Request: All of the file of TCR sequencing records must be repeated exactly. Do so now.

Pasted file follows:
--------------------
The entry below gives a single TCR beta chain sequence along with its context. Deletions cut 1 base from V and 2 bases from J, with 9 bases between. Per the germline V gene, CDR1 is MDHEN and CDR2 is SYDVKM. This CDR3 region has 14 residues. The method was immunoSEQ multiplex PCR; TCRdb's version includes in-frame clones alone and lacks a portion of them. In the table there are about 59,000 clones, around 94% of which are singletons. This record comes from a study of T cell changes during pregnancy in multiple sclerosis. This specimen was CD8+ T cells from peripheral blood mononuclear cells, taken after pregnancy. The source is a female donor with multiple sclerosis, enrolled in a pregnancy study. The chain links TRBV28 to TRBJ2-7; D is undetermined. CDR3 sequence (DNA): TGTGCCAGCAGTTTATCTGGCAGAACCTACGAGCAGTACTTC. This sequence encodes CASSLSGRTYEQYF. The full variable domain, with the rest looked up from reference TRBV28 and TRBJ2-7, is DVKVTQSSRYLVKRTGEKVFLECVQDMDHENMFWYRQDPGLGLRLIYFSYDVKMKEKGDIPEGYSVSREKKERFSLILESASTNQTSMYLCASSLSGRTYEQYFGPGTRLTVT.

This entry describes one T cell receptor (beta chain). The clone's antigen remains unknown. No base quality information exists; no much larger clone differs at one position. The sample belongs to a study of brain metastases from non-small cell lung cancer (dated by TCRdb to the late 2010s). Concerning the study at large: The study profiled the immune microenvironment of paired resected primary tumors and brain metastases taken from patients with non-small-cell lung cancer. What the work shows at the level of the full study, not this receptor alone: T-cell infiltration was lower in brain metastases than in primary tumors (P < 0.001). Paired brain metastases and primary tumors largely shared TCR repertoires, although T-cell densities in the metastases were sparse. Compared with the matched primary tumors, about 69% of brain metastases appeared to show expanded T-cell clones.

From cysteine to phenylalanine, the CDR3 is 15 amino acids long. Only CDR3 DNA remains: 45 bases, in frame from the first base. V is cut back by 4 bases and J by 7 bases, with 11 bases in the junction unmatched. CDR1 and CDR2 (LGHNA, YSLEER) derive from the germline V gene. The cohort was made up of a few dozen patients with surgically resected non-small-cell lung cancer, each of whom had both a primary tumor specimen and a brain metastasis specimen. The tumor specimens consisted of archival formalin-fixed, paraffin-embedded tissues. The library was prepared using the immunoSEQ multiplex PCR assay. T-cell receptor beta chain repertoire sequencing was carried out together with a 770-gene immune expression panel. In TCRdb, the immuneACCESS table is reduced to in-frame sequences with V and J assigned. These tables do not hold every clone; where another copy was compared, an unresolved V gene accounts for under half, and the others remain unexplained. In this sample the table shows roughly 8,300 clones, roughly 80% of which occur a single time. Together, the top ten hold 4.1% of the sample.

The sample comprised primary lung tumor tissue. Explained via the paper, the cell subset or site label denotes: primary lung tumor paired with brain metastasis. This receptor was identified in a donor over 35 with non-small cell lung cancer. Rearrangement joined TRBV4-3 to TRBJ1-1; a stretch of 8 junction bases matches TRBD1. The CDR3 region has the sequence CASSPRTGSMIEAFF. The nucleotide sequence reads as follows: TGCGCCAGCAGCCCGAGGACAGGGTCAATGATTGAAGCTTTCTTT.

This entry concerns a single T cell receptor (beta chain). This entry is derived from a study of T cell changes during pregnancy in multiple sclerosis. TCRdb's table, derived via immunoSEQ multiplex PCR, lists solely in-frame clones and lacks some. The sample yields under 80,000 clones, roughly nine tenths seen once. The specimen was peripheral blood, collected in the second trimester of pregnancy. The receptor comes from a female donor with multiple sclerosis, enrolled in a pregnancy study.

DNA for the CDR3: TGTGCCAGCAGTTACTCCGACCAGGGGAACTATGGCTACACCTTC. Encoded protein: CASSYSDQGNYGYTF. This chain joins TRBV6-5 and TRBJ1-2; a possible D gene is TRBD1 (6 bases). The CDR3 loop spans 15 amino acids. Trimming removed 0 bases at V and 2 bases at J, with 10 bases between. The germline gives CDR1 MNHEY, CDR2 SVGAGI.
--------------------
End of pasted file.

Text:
The entry below gives a single TCR beta chain sequence along with its context. Deletions cut 1 base from V and 2 bases from J, with 9 bases between. Per the germline V gene, CDR1 is MDHEN and CDR2 is SYDVKM. This CDR3 region has 14 residues. The method was immunoSEQ multiplex PCR; TCRdb's version includes in-frame clones alone and lacks a portion of them. In the table there are about 59,000 clones, around 94% of which are singletons. This record comes from a study of T cell changes during pregnancy in multiple sclerosis. This specimen was CD8+ T cells from peripheral blood mononuclear cells, taken after pregnancy. The source is a female donor with multiple sclerosis, enrolled in a pregnancy study. The chain links TRBV28 to TRBJ2-7; D is undetermined. CDR3 sequence (DNA): TGTGCCAGCAGTTTATCTGGCAGAACCTACGAGCAGTACTTC. This sequence encodes CASSLSGRTYEQYF. The full variable domain, with the rest looked up from reference TRBV28 and TRBJ2-7, is DVKVTQSSRYLVKRTGEKVFLECVQDMDHENMFWYRQDPGLGLRLIYFSYDVKMKEKGDIPEGYSVSREKKERFSLILESASTNQTSMYLCASSLSGRTYEQYFGPGTRLTVT.

This entry describes one T cell receptor (beta chain). The clone's antigen remains unknown. No base quality information exists; no much larger clone differs at one position. The sample belongs to a study of brain metastases from non-small cell lung cancer (dated by TCRdb to the late 2010s). Concerning the study at large: The study profiled the immune microenvironment of paired resected primary tumors and brain metastases taken from patients with non-small-cell lung cancer. What the work shows at the level of the full study, not this receptor alone: T-cell infiltration was lower in brain metastases than in primary tumors (P < 0.001). Paired brain metastases and primary tumors largely shared TCR repertoires, although T-cell densities in the metastases were sparse. Compared with the matched primary tumors, about 69% of brain metastases appeared to show expanded T-cell clones.

From cysteine to phenylalanine, the CDR3 is 15 amino acids long. Only CDR3 DNA remains: 45 bases, in frame from the first base. V is cut back by 4 bases and J by 7 bases, with 11 bases in the junction unmatched. CDR1 and CDR2 (LGHNA, YSLEER) derive from the germline V gene. The cohort was made up of a few dozen patients with surgically resected non-small-cell lung cancer, each of whom had both a primary tumor specimen and a brain metastasis specimen. The tumor specimens consisted of archival formalin-fixed, paraffin-embedded tissues. The library was prepared using the immunoSEQ multiplex PCR assay. T-cell receptor beta chain repertoire sequencing was carried out together with a 770-gene immune expression panel. In TCRdb, the immuneACCESS table is reduced to in-frame sequences with V and J assigned. These tables do not hold every clone; where another copy was compared, an unresolved V gene accounts for under half, and the others remain unexplained. In this sample the table shows roughly 8,300 clones, roughly 80% of which occur a single time. Together, the top ten hold 4.1% of the sample.

The sample comprised primary lung tumor tissue. Explained via the paper, the cell subset or site label denotes: primary lung tumor paired with brain metastasis. This receptor was identified in a donor over 35 with non-small cell lung cancer. Rearrangement joined TRBV4-3 to TRBJ1-1; a stretch of 8 junction bases matches TRBD1. The CDR3 region has the sequence CASSPRTGSMIEAFF. The nucleotide sequence reads as follows: TGCGCCAGCAGCCCGAGGACAGGGTCAATGATTGAAGCTTTCTTT.

This entry concerns a single T cell receptor (beta chain). This entry is derived from a study of T cell changes during pregnancy in multiple sclerosis. TCRdb's table, derived via immunoSEQ multiplex PCR, lists solely in-frame clones and lacks some. The sample yields under 80,000 clones, roughly nine tenths seen once. The specimen was peripheral blood, collected in the second trimester of pregnancy. The receptor comes from a female donor with multiple sclerosis, enrolled in a pregnancy study.

DNA for the CDR3: TGTGCCAGCAGTTACTCCGACCAGGGGAACTATGGCTACACCTTC. Encoded protein: CASSYSDQGNYGYTF. This chain joins TRBV6-5 and TRBJ1-2; a possible D gene is TRBD1 (6 bases). The CDR3 loop spans 15 amino acids. Trimming removed 0 bases at V and 2 bases at J, with 10 bases between. The germline gives CDR1 MNHEY, CDR2 SVGAGI.